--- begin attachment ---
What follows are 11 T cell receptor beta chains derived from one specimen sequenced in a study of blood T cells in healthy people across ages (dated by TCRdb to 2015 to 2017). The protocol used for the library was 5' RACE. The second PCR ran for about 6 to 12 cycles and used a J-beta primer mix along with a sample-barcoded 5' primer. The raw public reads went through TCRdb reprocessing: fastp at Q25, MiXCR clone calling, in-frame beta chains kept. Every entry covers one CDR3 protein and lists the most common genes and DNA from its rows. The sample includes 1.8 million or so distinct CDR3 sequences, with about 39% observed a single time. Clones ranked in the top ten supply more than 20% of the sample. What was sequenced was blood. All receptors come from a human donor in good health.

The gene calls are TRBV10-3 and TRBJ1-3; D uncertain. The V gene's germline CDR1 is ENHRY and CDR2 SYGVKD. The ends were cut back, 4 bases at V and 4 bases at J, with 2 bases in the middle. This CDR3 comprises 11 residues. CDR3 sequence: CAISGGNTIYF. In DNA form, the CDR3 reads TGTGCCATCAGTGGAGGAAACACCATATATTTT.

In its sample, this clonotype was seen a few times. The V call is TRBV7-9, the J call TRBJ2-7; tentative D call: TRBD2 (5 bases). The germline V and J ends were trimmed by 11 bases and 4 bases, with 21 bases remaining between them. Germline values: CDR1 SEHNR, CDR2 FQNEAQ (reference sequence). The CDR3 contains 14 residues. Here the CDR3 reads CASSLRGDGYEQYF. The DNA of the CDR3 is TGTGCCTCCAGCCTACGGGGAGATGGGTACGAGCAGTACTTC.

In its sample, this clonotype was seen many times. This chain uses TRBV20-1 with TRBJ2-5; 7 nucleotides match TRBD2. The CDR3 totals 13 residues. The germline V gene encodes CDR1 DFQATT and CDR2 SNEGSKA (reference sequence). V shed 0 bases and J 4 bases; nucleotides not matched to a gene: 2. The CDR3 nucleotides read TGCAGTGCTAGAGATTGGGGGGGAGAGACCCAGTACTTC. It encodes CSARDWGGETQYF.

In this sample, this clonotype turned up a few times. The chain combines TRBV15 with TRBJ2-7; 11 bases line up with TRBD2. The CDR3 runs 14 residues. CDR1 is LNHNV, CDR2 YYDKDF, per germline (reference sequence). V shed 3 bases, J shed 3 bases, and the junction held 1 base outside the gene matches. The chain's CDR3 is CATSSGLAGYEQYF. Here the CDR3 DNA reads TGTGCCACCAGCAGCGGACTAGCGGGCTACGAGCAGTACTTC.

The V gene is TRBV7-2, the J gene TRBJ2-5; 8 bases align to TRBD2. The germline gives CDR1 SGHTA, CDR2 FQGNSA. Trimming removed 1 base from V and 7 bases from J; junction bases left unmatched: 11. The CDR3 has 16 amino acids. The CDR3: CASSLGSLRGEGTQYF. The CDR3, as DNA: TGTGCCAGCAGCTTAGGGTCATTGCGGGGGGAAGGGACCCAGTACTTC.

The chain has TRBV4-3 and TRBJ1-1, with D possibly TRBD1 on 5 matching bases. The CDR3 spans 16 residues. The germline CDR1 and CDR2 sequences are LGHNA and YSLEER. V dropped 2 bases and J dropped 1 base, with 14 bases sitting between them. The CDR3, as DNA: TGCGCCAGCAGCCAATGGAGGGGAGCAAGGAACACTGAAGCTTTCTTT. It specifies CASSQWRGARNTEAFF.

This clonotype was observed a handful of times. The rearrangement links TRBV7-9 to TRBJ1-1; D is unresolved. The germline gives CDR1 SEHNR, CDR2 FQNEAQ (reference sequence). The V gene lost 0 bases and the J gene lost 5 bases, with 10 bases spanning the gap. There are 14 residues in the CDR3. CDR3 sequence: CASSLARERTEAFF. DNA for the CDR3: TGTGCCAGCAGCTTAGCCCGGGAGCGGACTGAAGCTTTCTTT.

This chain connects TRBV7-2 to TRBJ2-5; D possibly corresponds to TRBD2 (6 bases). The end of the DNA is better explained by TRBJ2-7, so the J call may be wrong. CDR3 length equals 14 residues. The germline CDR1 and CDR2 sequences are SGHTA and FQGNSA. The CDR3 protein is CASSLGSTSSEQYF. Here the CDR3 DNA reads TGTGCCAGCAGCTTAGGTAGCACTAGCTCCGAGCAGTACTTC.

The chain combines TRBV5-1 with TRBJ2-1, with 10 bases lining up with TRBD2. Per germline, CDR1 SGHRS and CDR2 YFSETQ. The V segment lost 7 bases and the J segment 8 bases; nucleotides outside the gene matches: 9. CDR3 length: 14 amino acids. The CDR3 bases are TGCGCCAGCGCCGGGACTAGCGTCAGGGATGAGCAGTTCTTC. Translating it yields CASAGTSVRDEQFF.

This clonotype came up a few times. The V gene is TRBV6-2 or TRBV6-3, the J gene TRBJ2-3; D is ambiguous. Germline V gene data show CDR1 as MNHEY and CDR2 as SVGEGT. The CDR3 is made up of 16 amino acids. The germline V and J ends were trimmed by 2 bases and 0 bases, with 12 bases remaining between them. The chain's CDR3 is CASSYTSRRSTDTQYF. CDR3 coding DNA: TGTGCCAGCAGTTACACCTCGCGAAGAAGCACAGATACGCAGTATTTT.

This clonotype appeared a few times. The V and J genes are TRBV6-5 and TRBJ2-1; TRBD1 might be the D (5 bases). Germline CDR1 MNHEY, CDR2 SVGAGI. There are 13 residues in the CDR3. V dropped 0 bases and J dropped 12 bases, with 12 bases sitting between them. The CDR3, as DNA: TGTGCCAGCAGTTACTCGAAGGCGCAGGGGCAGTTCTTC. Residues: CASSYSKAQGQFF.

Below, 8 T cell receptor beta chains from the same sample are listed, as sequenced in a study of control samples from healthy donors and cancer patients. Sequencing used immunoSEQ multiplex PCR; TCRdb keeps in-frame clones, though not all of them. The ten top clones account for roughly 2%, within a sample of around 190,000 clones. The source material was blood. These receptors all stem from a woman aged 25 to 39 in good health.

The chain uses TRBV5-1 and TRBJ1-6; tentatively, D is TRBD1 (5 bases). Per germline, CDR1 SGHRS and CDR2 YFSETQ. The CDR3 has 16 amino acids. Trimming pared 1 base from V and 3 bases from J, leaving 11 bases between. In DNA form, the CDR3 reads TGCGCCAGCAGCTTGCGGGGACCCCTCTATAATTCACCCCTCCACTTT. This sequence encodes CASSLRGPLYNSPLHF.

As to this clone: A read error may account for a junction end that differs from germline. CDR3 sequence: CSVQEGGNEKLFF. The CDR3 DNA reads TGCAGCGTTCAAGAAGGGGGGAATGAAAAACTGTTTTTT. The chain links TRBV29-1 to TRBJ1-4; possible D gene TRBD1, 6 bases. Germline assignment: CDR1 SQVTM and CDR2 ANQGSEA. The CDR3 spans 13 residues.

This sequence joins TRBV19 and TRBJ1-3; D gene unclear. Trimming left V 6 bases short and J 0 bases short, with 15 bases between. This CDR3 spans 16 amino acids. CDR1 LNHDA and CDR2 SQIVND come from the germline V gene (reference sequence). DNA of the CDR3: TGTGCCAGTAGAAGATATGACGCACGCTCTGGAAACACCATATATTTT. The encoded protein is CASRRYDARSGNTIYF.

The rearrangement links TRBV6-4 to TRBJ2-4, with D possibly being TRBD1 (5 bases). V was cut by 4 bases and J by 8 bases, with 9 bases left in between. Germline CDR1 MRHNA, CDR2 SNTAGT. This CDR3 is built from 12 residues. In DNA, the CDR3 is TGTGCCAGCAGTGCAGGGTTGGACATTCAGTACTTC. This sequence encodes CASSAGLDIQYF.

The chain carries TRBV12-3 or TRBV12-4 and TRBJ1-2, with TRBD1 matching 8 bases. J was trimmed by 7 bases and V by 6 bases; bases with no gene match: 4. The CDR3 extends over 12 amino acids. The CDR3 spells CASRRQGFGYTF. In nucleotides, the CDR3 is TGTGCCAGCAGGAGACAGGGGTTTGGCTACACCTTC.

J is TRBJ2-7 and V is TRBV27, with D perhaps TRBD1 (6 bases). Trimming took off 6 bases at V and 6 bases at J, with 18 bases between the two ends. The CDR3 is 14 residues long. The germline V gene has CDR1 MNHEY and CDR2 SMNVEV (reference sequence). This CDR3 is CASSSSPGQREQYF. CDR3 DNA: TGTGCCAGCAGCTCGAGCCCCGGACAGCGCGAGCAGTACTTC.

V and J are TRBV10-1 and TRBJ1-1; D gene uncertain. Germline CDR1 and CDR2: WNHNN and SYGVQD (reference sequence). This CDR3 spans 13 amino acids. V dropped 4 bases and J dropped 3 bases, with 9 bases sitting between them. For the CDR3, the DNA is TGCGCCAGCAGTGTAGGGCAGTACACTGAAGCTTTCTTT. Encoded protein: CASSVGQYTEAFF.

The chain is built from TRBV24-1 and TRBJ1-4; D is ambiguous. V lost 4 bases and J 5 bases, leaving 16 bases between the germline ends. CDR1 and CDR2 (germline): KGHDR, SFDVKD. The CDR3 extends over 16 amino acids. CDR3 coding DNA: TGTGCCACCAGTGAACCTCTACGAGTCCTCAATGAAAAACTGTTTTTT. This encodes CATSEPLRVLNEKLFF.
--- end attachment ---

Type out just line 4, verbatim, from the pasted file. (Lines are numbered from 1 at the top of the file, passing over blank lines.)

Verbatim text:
In its sample, this clonotype was seen many times. This chain uses TRBV20-1 with TRBJ2-5; 7 nucleotides match TRBD2. The CDR3 totals 13 residues. The germline V gene encodes CDR1 DFQATT and CDR2 SNEGSKA (reference sequence). V shed 0 bases and J 4 bases; nucleotides not matched to a gene: 2. The CDR3 nucleotides read TGCAGTGCTAGAGATTGGGGGGGAGAGACCCAGTACTTC. It encodes CSARDWGGETQYF.